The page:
For the first time in nearly 40 years, eels have been found in a stretch of river in Norfolk, UK.
In a routine fish survey, two eels were found in the River Tud, a tributary of the Wensum. This follows an increase in numbers seen at the New Mills fish pass, which was installed in Norwich eight years ago.
Jezz Wood, a specialist at the Environment Agency, thinks this is encouraging, and although it did not “herald the recovery of the species as a whole”, the discovery of eels on the River Tud was important. He went on to say “two eels may not sound like many, but these are the only small eels we’ve found on this stretch of river for years, and it does show the positive benefit of eel passes at barriers to migration.”
Barriers to upsteam migration is thought to be one of the reasons for the decline in eel populations as they reduce access to the freshwater habitat preferred by eels while they mature. Deflecting eels away from barriers to encourage the use of passes has been the focus of intensive research and trialling by FGS. Recent results from independent flume trials carried out by THA Aquatic and Sparsholt College have demonstrated an 84% avoidance response by silver eels to Fish Guidance Systems High Intensity Lights.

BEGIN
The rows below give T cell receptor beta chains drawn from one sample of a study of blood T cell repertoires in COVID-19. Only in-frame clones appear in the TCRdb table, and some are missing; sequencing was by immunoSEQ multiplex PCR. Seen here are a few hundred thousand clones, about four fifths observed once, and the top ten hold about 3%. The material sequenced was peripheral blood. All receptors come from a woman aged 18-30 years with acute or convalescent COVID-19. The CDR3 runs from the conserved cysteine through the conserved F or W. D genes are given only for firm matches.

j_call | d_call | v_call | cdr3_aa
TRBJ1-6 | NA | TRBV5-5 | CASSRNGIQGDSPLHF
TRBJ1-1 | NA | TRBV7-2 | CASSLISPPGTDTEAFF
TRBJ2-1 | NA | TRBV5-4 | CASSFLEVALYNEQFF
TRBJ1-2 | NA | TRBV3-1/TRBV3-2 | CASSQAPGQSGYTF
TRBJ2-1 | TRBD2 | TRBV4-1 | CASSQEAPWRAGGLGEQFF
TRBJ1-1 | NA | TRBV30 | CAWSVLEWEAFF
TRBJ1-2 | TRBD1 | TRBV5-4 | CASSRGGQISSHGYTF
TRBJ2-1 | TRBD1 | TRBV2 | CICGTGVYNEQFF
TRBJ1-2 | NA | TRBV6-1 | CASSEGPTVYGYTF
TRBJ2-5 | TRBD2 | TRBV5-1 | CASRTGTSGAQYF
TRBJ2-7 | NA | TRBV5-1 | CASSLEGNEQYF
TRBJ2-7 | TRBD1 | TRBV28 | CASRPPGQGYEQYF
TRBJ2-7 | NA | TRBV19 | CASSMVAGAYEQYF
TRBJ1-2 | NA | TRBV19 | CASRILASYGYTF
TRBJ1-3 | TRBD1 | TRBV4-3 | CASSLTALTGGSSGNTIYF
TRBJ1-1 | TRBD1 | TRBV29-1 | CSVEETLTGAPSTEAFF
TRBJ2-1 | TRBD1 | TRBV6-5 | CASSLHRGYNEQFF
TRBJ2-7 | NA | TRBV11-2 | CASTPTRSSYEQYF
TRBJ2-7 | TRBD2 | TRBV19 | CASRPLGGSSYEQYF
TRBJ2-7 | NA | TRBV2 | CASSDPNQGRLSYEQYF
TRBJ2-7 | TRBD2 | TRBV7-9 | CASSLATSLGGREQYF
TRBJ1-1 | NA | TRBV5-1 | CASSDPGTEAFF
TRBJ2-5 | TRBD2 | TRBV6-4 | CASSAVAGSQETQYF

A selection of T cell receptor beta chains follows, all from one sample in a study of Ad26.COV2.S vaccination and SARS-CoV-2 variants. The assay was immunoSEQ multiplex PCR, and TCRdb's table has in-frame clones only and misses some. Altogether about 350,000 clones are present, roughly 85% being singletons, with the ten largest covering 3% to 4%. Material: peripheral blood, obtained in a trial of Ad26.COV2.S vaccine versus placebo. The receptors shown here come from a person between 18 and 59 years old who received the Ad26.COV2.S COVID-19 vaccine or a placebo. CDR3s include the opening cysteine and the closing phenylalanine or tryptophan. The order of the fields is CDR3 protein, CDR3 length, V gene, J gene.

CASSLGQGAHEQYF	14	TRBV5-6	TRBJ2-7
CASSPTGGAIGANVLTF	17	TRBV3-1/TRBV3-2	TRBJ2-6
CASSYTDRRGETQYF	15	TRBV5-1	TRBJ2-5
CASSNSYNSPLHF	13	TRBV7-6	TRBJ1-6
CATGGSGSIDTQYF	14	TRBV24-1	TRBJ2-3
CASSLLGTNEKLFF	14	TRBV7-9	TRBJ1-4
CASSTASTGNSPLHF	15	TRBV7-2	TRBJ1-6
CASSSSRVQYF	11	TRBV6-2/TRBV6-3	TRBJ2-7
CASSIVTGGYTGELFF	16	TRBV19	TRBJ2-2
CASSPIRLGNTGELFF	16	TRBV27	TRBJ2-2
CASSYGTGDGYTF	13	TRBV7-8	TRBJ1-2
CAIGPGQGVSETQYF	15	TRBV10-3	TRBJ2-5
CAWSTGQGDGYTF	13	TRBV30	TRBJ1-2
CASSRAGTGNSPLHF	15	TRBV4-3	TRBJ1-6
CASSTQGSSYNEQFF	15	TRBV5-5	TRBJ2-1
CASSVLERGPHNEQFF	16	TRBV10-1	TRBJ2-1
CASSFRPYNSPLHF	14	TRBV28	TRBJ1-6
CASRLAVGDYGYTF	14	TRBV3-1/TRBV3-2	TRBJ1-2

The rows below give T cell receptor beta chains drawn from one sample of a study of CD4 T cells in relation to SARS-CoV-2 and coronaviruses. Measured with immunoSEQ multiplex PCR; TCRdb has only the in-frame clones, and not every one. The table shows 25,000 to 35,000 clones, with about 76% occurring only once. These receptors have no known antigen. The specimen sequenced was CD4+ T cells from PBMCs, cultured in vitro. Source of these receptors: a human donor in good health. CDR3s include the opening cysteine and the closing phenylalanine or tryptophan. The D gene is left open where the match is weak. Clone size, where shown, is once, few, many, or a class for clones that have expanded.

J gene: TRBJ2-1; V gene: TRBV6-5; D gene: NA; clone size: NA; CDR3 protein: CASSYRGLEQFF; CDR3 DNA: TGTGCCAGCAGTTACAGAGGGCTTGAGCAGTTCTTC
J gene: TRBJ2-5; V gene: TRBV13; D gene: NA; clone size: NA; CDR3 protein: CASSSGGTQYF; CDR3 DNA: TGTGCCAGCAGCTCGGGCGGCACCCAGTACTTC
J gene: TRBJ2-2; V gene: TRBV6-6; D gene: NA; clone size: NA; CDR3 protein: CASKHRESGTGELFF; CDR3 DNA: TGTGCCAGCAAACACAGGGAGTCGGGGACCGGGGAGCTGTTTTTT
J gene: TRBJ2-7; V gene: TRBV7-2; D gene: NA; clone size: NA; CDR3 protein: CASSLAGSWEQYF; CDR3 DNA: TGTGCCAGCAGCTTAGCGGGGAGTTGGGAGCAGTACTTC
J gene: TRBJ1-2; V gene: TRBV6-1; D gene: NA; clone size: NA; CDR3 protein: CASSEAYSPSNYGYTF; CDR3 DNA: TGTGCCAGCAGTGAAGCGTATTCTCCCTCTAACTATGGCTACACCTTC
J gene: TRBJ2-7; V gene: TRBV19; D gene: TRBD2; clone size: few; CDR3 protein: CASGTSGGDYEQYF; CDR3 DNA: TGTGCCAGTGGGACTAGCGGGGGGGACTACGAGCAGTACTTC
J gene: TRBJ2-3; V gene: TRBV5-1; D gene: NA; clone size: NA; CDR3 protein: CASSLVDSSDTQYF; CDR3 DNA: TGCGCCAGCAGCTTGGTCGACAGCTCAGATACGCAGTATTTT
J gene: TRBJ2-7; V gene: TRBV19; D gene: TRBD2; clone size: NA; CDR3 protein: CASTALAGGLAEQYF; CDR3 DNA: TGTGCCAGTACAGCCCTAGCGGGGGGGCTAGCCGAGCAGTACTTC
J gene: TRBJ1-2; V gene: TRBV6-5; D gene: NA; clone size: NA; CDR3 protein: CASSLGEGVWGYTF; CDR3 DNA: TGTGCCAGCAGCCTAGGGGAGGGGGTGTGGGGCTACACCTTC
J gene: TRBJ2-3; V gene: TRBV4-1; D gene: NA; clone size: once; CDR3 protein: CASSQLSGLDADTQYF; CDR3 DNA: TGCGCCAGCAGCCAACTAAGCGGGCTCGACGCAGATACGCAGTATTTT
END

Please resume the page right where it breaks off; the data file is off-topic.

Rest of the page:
Dr. David lambert from FGS commented that “the results of our research are very timely, as the status of the European eel is now regarded as ‘critical.’ Globally, the population has been in decline for over 40 years, with the Environment Agency reporting numbers to be down by as much as 95%. Clearly the creation of passes can have a big impact on eel numbers”.
In Norfolk, the Environment Agency is creating passes at several key obstruction areas on rivers to increase numbers. It said numbers in Norfolk rivers rose to a record of 34,000 in 2009 after the pass was introduced at New Mills Yard, in Norwich.